About the Image
More dark than light, the contrast between the two give weight to this painting of the Thames at night called River Lights. The sky is energetic with a dark blue cloud exploding around the orange sky, nestled among the tall buildings. It’s hard to figure out which buildings they are or whether they even matter. What’s clear is the colour of the lights and how they’re reflected in the water. Ripples of vibrant orange, deep blue and indigo, dark greens, lurid reds and yet more yellow. You can’t ignore the yellow! Your eye is then drawn to the foreground and the rail in front of where you’re standing. Clear but dark and melding with the inky Waters.
Hiding in darkness
The line between river and land it is hard to identify on the Thames at Night. Crystal waters are spanned by a bridge, that can just be deciphered stretching to the right and off the page. The Sky may be dark but notice the textures and imagine how it feels to touch it.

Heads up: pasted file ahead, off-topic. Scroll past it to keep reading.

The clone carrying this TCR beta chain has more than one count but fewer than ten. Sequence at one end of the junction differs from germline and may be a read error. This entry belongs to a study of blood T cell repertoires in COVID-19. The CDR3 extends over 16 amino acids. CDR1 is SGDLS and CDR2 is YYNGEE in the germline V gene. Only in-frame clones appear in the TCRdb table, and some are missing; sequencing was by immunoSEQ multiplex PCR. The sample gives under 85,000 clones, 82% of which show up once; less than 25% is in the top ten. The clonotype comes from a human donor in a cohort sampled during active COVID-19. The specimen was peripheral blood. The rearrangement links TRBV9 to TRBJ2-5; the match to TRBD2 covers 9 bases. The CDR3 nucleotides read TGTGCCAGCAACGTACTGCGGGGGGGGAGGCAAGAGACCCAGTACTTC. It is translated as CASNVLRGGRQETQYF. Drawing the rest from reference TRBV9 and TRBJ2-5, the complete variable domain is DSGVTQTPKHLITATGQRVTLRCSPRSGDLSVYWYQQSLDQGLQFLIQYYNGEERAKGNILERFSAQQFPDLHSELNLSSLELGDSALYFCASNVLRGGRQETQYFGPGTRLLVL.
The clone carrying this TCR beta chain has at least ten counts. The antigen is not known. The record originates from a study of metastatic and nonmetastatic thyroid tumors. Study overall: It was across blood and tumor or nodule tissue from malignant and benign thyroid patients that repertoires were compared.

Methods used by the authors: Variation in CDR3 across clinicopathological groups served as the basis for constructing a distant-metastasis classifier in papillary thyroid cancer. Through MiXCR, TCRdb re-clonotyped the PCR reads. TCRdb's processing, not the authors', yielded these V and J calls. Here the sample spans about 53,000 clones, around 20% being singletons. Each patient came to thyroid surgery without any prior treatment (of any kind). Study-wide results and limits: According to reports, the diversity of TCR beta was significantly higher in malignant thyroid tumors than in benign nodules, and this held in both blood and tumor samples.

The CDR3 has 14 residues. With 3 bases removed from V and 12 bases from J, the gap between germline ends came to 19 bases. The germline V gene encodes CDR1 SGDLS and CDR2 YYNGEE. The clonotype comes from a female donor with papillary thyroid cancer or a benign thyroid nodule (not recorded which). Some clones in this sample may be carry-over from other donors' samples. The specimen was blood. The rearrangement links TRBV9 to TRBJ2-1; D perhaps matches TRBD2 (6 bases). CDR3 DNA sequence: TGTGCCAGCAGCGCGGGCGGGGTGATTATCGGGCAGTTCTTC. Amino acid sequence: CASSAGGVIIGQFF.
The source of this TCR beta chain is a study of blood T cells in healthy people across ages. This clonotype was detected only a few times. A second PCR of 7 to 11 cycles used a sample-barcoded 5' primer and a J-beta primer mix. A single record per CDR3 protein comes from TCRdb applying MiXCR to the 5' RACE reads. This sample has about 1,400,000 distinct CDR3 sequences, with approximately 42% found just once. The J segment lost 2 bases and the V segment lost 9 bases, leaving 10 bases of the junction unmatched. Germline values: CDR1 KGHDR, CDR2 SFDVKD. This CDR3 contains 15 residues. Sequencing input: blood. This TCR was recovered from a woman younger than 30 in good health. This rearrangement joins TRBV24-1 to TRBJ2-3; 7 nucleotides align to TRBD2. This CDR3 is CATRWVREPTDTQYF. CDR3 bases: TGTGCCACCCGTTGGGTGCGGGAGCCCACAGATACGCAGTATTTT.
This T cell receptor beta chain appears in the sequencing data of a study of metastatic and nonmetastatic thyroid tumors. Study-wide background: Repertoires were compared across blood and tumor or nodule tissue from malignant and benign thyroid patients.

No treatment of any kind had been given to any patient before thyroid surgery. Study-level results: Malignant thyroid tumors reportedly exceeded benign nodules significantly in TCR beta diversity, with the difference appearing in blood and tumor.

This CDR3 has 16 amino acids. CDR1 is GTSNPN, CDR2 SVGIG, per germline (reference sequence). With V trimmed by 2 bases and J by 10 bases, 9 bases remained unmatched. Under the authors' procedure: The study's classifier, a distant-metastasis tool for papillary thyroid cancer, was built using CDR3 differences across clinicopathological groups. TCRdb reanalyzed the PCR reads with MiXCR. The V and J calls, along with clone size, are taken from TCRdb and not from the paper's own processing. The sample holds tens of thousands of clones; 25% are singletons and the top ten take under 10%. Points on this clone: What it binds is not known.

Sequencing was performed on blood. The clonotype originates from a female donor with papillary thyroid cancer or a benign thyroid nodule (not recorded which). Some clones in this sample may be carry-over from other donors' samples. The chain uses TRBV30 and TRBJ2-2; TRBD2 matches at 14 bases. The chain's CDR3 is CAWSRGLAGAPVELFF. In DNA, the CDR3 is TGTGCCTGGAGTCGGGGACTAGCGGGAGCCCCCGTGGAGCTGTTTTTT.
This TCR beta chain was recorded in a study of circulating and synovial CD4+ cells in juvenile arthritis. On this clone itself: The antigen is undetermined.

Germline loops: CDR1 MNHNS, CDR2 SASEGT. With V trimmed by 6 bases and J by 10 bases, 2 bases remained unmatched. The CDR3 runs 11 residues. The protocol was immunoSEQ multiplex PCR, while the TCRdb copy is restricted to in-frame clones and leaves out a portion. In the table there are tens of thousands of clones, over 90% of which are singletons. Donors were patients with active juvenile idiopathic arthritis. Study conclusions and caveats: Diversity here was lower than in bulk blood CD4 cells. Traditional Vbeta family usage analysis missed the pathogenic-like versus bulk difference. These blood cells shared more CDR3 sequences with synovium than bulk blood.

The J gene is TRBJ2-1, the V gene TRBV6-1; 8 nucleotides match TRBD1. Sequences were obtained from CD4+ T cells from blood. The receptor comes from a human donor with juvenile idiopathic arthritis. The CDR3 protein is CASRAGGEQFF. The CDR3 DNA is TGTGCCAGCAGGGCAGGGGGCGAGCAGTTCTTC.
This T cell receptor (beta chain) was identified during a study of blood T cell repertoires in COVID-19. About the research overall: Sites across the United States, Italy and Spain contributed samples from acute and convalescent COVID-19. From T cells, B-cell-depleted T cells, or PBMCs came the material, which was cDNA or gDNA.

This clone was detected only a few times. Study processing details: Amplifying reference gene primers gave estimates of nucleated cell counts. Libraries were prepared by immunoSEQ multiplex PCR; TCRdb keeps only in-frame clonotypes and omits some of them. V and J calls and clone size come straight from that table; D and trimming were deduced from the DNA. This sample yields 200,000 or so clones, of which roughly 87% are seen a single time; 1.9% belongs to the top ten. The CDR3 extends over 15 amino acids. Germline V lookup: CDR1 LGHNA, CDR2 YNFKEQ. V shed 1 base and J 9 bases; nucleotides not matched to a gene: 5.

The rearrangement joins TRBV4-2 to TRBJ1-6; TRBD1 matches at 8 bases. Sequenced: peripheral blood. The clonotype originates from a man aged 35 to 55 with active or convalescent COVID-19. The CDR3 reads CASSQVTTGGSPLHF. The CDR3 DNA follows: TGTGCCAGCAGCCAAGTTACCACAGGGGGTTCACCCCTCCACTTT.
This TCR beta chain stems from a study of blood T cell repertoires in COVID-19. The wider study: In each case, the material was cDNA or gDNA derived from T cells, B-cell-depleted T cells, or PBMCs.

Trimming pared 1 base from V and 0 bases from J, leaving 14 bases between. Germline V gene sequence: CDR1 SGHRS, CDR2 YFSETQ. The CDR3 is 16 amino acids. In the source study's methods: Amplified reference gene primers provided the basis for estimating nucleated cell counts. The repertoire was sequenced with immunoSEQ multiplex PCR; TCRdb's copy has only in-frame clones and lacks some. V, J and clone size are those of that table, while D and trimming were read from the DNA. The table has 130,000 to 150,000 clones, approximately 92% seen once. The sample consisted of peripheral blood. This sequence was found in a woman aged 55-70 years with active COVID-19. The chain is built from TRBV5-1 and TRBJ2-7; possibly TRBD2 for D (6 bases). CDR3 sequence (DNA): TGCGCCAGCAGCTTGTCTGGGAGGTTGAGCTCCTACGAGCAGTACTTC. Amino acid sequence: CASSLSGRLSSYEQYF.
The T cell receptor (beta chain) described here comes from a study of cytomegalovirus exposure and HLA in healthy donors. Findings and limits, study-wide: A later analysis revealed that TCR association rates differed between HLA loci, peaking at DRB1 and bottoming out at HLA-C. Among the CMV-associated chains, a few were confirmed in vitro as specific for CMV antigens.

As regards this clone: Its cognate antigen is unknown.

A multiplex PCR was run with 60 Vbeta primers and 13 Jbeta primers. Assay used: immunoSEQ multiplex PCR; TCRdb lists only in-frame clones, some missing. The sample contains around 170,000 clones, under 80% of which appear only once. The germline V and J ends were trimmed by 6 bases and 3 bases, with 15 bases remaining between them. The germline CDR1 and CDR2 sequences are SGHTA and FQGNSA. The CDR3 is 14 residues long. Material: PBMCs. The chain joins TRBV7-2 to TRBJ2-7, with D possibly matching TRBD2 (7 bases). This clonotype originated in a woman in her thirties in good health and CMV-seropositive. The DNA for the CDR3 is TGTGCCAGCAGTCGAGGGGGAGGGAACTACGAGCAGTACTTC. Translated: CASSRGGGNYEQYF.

Take a walk through the painting with me, imagine the smells as you walk by the Thames. The sounds of the city and the boats on the water. Listen to the rumbling traffic, the movement of the water, shouts and maybe some singing as you absorb the scene.
The white lines scurry across the pages as the sense of water is realised in the painting. Rapid, swirling lines that dart from side to side, break up and restart somewhere else. There’s a sense of continuity, yet the lines themselves are fragmented. Inperfect details frozen in time, with the water lapping the colours of light across to the opposite bank. Where they disappear in the gloom that obscures the Thames at night.
Imagine walking along the Thames Embankment at night, the lights of the city reflecting in the river waters. The air is cold but the skies are clear. People are wrapped up warm but the glow of the lights create a magical atmosphere, the perfect end to a romantic night out.
Creation: Masking fluid is painted onto watercolour paper to create an image. This is covered with a watercolour wash and covered with clingfilm. The picture is further developed using acrylic inks once the film is removed. The masking is removed after several layers are added and allowed to dry. Revealing the final picture.
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